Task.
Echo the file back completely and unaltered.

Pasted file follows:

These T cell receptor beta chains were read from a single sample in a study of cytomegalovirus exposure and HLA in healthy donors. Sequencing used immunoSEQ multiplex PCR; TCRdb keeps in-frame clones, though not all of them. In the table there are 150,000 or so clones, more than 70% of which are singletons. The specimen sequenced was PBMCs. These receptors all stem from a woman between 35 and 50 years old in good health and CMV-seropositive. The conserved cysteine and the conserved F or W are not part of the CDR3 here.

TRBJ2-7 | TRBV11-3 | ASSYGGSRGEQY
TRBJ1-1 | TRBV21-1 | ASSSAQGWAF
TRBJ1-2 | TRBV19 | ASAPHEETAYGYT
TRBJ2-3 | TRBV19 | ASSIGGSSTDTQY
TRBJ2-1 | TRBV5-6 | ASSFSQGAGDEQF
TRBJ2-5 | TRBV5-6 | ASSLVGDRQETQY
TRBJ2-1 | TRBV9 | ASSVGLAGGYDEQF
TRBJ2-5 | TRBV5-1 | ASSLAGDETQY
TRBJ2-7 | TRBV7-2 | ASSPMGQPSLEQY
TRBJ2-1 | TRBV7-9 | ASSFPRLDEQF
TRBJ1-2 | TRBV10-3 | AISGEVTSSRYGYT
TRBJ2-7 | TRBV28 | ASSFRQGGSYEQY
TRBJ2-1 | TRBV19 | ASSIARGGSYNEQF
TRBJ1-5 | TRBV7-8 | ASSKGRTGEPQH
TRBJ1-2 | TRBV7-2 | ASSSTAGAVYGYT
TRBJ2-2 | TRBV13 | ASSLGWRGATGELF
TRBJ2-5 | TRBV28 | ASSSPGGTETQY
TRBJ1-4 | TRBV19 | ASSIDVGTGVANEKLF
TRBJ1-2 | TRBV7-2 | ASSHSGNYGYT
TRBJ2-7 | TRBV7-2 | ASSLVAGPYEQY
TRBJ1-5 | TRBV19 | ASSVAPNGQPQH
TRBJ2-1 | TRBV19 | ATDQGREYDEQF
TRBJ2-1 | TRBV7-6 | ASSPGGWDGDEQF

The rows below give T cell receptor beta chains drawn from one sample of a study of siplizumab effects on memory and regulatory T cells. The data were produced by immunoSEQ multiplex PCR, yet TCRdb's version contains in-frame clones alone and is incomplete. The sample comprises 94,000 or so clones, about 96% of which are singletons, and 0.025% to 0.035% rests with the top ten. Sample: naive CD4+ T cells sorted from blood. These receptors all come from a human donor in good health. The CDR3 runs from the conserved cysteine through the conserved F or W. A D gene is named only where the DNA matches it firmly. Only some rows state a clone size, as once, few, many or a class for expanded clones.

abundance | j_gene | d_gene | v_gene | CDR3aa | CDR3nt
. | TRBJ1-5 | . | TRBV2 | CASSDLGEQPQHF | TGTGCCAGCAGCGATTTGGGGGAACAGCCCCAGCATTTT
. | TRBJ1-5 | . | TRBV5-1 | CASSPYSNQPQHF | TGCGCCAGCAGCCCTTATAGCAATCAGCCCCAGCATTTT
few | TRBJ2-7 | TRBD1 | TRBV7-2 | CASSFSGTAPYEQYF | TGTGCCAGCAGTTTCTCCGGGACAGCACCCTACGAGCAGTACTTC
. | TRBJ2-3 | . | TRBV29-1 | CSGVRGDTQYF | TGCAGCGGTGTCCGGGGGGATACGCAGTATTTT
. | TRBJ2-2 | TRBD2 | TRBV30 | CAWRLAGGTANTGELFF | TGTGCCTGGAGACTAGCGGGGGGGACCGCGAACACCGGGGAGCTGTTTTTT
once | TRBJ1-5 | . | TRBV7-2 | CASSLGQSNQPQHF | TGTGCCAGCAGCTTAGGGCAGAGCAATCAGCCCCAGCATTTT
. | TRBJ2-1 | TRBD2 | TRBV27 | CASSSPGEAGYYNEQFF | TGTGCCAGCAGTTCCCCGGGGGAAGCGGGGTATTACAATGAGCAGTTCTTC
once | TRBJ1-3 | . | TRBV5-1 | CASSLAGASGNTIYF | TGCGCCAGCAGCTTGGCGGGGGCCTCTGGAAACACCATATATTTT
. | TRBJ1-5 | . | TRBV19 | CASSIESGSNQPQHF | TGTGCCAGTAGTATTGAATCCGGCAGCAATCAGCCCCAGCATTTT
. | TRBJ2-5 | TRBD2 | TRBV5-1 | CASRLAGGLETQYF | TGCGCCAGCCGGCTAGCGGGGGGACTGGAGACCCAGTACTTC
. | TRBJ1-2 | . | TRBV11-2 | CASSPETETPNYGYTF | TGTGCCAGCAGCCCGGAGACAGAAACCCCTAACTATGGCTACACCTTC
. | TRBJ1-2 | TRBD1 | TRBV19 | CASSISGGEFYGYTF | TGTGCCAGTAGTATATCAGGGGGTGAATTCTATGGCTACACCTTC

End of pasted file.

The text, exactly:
These T cell receptor beta chains were read from a single sample in a study of cytomegalovirus exposure and HLA in healthy donors. Sequencing used immunoSEQ multiplex PCR; TCRdb keeps in-frame clones, though not all of them. In the table there are 150,000 or so clones, more than 70% of which are singletons. The specimen sequenced was PBMCs. These receptors all stem from a woman between 35 and 50 years old in good health and CMV-seropositive. The conserved cysteine and the conserved F or W are not part of the CDR3 here.

TRBJ2-7 | TRBV11-3 | ASSYGGSRGEQY
TRBJ1-1 | TRBV21-1 | ASSSAQGWAF
TRBJ1-2 | TRBV19 | ASAPHEETAYGYT
TRBJ2-3 | TRBV19 | ASSIGGSSTDTQY
TRBJ2-1 | TRBV5-6 | ASSFSQGAGDEQF
TRBJ2-5 | TRBV5-6 | ASSLVGDRQETQY
TRBJ2-1 | TRBV9 | ASSVGLAGGYDEQF
TRBJ2-5 | TRBV5-1 | ASSLAGDETQY
TRBJ2-7 | TRBV7-2 | ASSPMGQPSLEQY
TRBJ2-1 | TRBV7-9 | ASSFPRLDEQF
TRBJ1-2 | TRBV10-3 | AISGEVTSSRYGYT
TRBJ2-7 | TRBV28 | ASSFRQGGSYEQY
TRBJ2-1 | TRBV19 | ASSIARGGSYNEQF
TRBJ1-5 | TRBV7-8 | ASSKGRTGEPQH
TRBJ1-2 | TRBV7-2 | ASSSTAGAVYGYT
TRBJ2-2 | TRBV13 | ASSLGWRGATGELF
TRBJ2-5 | TRBV28 | ASSSPGGTETQY
TRBJ1-4 | TRBV19 | ASSIDVGTGVANEKLF
TRBJ1-2 | TRBV7-2 | ASSHSGNYGYT
TRBJ2-7 | TRBV7-2 | ASSLVAGPYEQY
TRBJ1-5 | TRBV19 | ASSVAPNGQPQH
TRBJ2-1 | TRBV19 | ATDQGREYDEQF
TRBJ2-1 | TRBV7-6 | ASSPGGWDGDEQF

The rows below give T cell receptor beta chains drawn from one sample of a study of siplizumab effects on memory and regulatory T cells. The data were produced by immunoSEQ multiplex PCR, yet TCRdb's version contains in-frame clones alone and is incomplete. The sample comprises 94,000 or so clones, about 96% of which are singletons, and 0.025% to 0.035% rests with the top ten. Sample: naive CD4+ T cells sorted from blood. These receptors all come from a human donor in good health. The CDR3 runs from the conserved cysteine through the conserved F or W. A D gene is named only where the DNA matches it firmly. Only some rows state a clone size, as once, few, many or a class for expanded clones.

abundance | j_gene | d_gene | v_gene | CDR3aa | CDR3nt
. | TRBJ1-5 | . | TRBV2 | CASSDLGEQPQHF | TGTGCCAGCAGCGATTTGGGGGAACAGCCCCAGCATTTT
. | TRBJ1-5 | . | TRBV5-1 | CASSPYSNQPQHF | TGCGCCAGCAGCCCTTATAGCAATCAGCCCCAGCATTTT
few | TRBJ2-7 | TRBD1 | TRBV7-2 | CASSFSGTAPYEQYF | TGTGCCAGCAGTTTCTCCGGGACAGCACCCTACGAGCAGTACTTC
. | TRBJ2-3 | . | TRBV29-1 | CSGVRGDTQYF | TGCAGCGGTGTCCGGGGGGATACGCAGTATTTT
. | TRBJ2-2 | TRBD2 | TRBV30 | CAWRLAGGTANTGELFF | TGTGCCTGGAGACTAGCGGGGGGGACCGCGAACACCGGGGAGCTGTTTTTT
once | TRBJ1-5 | . | TRBV7-2 | CASSLGQSNQPQHF | TGTGCCAGCAGCTTAGGGCAGAGCAATCAGCCCCAGCATTTT
. | TRBJ2-1 | TRBD2 | TRBV27 | CASSSPGEAGYYNEQFF | TGTGCCAGCAGTTCCCCGGGGGAAGCGGGGTATTACAATGAGCAGTTCTTC
once | TRBJ1-3 | . | TRBV5-1 | CASSLAGASGNTIYF | TGCGCCAGCAGCTTGGCGGGGGCCTCTGGAAACACCATATATTTT
. | TRBJ1-5 | . | TRBV19 | CASSIESGSNQPQHF | TGTGCCAGTAGTATTGAATCCGGCAGCAATCAGCCCCAGCATTTT
. | TRBJ2-5 | TRBD2 | TRBV5-1 | CASRLAGGLETQYF | TGCGCCAGCCGGCTAGCGGGGGGACTGGAGACCCAGTACTTC
. | TRBJ1-2 | . | TRBV11-2 | CASSPETETPNYGYTF | TGTGCCAGCAGCCCGGAGACAGAAACCCCTAACTATGGCTACACCTTC
. | TRBJ1-2 | TRBD1 | TRBV19 | CASSISGGEFYGYTF | TGTGCCAGTAGTATATCAGGGGGTGAATTCTATGGCTACACCTTC